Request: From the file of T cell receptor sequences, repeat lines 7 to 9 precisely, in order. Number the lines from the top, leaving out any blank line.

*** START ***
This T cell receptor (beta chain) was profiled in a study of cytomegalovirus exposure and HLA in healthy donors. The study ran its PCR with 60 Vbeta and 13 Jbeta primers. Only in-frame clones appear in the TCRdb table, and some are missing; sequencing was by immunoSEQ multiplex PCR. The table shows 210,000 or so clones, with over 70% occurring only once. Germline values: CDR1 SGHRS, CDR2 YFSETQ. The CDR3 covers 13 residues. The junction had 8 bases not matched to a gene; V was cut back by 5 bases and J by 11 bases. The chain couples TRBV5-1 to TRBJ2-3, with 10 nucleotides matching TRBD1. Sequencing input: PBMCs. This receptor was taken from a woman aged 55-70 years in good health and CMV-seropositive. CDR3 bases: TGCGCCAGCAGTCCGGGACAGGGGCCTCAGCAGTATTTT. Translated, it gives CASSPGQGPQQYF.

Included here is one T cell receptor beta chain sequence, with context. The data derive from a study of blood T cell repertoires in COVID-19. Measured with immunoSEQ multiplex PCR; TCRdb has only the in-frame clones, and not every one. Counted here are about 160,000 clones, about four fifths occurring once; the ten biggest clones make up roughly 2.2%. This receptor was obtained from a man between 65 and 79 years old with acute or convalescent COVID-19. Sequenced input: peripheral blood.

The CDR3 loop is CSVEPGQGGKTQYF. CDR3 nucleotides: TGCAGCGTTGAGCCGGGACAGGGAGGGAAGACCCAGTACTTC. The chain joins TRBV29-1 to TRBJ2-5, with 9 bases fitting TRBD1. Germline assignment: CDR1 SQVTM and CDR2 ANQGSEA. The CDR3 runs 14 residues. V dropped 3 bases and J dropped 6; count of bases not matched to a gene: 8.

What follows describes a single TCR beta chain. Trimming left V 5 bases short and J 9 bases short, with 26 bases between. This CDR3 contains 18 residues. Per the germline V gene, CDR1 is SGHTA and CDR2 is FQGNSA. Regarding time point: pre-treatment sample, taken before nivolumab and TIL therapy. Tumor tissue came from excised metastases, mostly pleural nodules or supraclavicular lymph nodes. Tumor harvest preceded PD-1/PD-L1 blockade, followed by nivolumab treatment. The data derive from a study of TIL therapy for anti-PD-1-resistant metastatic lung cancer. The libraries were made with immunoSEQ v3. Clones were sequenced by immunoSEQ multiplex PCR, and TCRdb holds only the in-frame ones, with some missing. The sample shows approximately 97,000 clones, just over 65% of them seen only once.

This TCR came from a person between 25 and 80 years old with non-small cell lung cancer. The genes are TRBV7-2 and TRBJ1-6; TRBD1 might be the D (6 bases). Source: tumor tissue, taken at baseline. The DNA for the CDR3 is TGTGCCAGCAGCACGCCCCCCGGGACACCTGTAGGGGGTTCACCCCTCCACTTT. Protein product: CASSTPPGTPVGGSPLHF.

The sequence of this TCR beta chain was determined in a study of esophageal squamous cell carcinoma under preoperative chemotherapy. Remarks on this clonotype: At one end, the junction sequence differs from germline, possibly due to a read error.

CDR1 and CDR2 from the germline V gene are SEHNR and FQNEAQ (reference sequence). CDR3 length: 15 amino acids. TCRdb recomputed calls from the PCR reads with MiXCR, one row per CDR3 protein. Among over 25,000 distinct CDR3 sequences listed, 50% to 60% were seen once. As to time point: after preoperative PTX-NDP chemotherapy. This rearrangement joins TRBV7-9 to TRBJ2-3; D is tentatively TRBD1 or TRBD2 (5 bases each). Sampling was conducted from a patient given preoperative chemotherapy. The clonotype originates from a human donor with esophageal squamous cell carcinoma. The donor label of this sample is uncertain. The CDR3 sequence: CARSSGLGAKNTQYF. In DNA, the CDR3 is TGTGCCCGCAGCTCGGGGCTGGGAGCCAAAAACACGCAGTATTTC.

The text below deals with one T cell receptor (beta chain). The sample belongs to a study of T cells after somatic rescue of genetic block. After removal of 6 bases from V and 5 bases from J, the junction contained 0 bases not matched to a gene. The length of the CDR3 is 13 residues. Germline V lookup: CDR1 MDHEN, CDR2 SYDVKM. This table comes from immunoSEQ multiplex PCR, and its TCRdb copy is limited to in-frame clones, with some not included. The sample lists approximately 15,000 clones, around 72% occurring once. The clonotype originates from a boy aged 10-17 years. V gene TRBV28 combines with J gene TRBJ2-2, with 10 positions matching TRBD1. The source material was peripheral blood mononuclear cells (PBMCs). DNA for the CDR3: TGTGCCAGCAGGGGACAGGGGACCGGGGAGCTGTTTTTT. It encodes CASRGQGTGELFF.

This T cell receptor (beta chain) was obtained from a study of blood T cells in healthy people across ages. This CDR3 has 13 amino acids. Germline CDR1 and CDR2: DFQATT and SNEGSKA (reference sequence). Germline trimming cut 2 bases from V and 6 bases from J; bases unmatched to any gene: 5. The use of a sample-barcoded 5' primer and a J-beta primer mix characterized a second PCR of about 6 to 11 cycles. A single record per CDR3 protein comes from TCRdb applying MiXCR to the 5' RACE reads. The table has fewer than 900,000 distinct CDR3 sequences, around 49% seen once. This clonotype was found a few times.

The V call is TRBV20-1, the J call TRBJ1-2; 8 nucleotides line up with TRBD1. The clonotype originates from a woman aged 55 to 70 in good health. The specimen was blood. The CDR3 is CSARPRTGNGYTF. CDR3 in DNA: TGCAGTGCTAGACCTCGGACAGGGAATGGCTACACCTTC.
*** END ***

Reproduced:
CDR1 and CDR2 from the germline V gene are SEHNR and FQNEAQ (reference sequence). CDR3 length: 15 amino acids. TCRdb recomputed calls from the PCR reads with MiXCR, one row per CDR3 protein. Among over 25,000 distinct CDR3 sequences listed, 50% to 60% were seen once. As to time point: after preoperative PTX-NDP chemotherapy. This rearrangement joins TRBV7-9 to TRBJ2-3; D is tentatively TRBD1 or TRBD2 (5 bases each). Sampling was conducted from a patient given preoperative chemotherapy. The clonotype originates from a human donor with esophageal squamous cell carcinoma. The donor label of this sample is uncertain. The CDR3 sequence: CARSSGLGAKNTQYF. In DNA, the CDR3 is TGTGCCCGCAGCTCGGGGCTGGGAGCCAAAAACACGCAGTATTTC.

The text below deals with one T cell receptor (beta chain). The sample belongs to a study of T cells after somatic rescue of genetic block. After removal of 6 bases from V and 5 bases from J, the junction contained 0 bases not matched to a gene. The length of the CDR3 is 13 residues. Germline V lookup: CDR1 MDHEN, CDR2 SYDVKM. This table comes from immunoSEQ multiplex PCR, and its TCRdb copy is limited to in-frame clones, with some not included. The sample lists approximately 15,000 clones, around 72% occurring once. The clonotype originates from a boy aged 10-17 years. V gene TRBV28 combines with J gene TRBJ2-2, with 10 positions matching TRBD1. The source material was peripheral blood mononuclear cells (PBMCs). DNA for the CDR3: TGTGCCAGCAGGGGACAGGGGACCGGGGAGCTGTTTTTT. It encodes CASRGQGTGELFF.

This T cell receptor (beta chain) was obtained from a study of blood T cells in healthy people across ages. This CDR3 has 13 amino acids. Germline CDR1 and CDR2: DFQATT and SNEGSKA (reference sequence). Germline trimming cut 2 bases from V and 6 bases from J; bases unmatched to any gene: 5. The use of a sample-barcoded 5' primer and a J-beta primer mix characterized a second PCR of about 6 to 11 cycles. A single record per CDR3 protein comes from TCRdb applying MiXCR to the 5' RACE reads. The table has fewer than 900,000 distinct CDR3 sequences, around 49% seen once. This clonotype was found a few times.